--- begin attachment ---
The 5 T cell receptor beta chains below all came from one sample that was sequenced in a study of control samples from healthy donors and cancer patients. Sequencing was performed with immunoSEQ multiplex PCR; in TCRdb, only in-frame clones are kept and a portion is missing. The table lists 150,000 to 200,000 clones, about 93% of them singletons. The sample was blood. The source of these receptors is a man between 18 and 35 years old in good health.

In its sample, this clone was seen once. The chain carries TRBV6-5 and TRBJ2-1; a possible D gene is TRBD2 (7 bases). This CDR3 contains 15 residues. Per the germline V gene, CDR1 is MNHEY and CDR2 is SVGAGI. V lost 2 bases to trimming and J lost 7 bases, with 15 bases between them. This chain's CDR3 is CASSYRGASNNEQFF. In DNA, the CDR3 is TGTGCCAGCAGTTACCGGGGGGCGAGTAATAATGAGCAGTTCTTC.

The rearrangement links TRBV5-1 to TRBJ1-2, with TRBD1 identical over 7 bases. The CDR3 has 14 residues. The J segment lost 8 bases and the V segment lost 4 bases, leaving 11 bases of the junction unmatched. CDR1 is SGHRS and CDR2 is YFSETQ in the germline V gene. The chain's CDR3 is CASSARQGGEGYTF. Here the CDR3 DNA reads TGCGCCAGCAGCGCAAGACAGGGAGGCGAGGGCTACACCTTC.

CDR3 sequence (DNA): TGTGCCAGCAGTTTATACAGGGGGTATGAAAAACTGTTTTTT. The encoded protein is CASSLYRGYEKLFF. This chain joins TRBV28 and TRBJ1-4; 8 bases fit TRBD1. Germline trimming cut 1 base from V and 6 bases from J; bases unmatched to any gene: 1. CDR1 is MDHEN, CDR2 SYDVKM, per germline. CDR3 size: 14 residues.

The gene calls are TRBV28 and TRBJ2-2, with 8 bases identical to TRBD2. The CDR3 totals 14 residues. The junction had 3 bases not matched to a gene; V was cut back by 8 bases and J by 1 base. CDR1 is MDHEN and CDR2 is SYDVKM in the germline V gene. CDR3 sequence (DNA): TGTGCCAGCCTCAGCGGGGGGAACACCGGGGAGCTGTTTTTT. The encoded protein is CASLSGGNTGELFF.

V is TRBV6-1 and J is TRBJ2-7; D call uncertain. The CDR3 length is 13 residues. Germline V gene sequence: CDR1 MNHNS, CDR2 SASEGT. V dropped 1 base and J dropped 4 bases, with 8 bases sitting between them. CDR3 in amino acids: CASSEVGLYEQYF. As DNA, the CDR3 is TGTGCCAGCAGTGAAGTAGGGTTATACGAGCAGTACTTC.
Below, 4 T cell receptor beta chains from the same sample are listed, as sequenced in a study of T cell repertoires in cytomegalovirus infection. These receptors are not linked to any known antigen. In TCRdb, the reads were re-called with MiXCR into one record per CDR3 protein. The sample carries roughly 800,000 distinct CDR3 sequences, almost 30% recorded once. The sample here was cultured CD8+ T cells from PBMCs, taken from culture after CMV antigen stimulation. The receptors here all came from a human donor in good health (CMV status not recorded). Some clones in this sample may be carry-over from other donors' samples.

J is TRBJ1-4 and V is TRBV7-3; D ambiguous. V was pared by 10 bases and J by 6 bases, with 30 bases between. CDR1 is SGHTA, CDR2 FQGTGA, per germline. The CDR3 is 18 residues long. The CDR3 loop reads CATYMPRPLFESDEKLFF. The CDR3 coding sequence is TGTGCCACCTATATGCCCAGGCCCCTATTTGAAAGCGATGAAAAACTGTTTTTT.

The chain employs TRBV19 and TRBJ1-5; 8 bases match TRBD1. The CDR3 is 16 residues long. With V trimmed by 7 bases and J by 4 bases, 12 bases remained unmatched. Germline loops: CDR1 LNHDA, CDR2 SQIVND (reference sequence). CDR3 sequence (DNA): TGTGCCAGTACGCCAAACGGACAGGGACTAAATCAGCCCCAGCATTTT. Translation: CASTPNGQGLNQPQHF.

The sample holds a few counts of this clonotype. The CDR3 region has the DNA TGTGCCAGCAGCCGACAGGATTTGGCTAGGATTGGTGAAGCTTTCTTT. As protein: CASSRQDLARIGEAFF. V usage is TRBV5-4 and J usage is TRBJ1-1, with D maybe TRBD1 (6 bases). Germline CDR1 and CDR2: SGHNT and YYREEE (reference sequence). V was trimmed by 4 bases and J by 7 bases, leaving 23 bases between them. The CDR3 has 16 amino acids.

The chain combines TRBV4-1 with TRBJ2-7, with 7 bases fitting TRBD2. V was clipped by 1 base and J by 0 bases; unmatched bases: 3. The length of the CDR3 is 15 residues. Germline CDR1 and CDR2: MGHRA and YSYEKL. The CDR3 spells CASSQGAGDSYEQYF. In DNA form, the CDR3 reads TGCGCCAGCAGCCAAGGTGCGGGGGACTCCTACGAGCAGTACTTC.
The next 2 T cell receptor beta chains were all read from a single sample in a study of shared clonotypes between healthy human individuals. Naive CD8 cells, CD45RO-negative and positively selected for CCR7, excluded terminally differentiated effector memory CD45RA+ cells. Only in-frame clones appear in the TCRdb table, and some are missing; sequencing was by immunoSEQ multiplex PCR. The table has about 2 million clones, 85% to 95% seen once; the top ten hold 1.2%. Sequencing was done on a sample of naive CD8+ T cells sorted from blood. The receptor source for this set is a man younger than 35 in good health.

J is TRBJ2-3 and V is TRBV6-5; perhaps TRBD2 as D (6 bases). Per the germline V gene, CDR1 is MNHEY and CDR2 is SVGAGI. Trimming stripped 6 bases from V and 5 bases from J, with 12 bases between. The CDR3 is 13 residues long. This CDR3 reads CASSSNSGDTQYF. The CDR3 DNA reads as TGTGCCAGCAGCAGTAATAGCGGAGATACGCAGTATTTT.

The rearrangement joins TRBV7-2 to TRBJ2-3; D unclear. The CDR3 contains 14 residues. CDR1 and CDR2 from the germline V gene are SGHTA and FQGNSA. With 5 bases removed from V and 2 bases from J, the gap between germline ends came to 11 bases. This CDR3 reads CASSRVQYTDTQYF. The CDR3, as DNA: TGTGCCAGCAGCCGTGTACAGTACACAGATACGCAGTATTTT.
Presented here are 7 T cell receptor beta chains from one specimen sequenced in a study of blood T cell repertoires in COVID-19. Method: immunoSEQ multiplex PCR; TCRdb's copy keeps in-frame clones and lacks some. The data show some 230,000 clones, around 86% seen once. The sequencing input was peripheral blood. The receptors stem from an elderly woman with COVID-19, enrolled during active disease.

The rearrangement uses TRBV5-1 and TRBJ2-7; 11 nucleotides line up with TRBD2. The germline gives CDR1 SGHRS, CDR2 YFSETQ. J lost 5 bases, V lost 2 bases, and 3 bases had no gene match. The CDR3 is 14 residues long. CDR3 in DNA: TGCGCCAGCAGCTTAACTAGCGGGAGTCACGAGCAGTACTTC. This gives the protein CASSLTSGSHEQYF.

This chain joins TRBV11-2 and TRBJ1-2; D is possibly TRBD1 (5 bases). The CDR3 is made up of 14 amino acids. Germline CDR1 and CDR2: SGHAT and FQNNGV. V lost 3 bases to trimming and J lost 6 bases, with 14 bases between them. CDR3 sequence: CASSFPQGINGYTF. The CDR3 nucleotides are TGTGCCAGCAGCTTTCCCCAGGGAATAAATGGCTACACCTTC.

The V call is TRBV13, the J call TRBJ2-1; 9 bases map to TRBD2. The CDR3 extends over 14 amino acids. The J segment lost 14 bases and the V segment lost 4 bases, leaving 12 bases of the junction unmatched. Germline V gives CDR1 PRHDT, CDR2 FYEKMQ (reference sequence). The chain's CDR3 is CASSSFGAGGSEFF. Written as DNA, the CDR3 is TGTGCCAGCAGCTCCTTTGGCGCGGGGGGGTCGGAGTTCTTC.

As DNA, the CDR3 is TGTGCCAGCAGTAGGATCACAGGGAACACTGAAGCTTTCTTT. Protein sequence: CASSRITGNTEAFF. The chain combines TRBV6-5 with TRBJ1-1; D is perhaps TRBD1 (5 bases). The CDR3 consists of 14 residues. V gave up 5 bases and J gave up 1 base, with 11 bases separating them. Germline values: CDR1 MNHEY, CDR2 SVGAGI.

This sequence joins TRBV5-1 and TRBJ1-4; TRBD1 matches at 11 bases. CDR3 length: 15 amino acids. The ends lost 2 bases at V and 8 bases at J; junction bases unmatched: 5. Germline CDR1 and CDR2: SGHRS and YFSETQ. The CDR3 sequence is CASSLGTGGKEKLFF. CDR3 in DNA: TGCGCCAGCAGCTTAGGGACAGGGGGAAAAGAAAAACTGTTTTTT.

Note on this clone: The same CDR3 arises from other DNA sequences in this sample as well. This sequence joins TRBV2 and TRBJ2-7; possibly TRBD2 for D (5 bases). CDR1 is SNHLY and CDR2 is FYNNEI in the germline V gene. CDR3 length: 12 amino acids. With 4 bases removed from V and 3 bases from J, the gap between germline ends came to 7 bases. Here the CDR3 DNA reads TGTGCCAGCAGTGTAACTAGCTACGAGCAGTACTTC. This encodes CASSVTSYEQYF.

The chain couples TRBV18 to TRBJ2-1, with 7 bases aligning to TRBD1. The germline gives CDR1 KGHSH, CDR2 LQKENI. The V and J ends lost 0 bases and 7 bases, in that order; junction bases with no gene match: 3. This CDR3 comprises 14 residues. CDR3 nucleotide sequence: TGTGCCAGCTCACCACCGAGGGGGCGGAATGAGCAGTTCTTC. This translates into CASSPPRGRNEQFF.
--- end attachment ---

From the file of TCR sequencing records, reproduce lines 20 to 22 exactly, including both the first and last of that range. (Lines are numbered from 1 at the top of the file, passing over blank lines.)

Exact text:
This sequence joins TRBV5-1 and TRBJ1-4; TRBD1 matches at 11 bases. CDR3 length: 15 amino acids. The ends lost 2 bases at V and 8 bases at J; junction bases unmatched: 5. Germline CDR1 and CDR2: SGHRS and YFSETQ. The CDR3 sequence is CASSLGTGGKEKLFF. CDR3 in DNA: TGCGCCAGCAGCTTAGGGACAGGGGGAAAAGAAAAACTGTTTTTT.

Note on this clone: The same CDR3 arises from other DNA sequences in this sample as well. This sequence joins TRBV2 and TRBJ2-7; possibly TRBD2 for D (5 bases). CDR1 is SNHLY and CDR2 is FYNNEI in the germline V gene. CDR3 length: 12 amino acids. With 4 bases removed from V and 3 bases from J, the gap between germline ends came to 7 bases. Here the CDR3 DNA reads TGTGCCAGCAGTGTAACTAGCTACGAGCAGTACTTC. This encodes CASSVTSYEQYF.

The chain couples TRBV18 to TRBJ2-1, with 7 bases aligning to TRBD1. The germline gives CDR1 KGHSH, CDR2 LQKENI. The V and J ends lost 0 bases and 7 bases, in that order; junction bases with no gene match: 3. This CDR3 comprises 14 residues. CDR3 nucleotide sequence: TGTGCCAGCTCACCACCGAGGGGGCGGAATGAGCAGTTCTTC. This translates into CASSPPRGRNEQFF.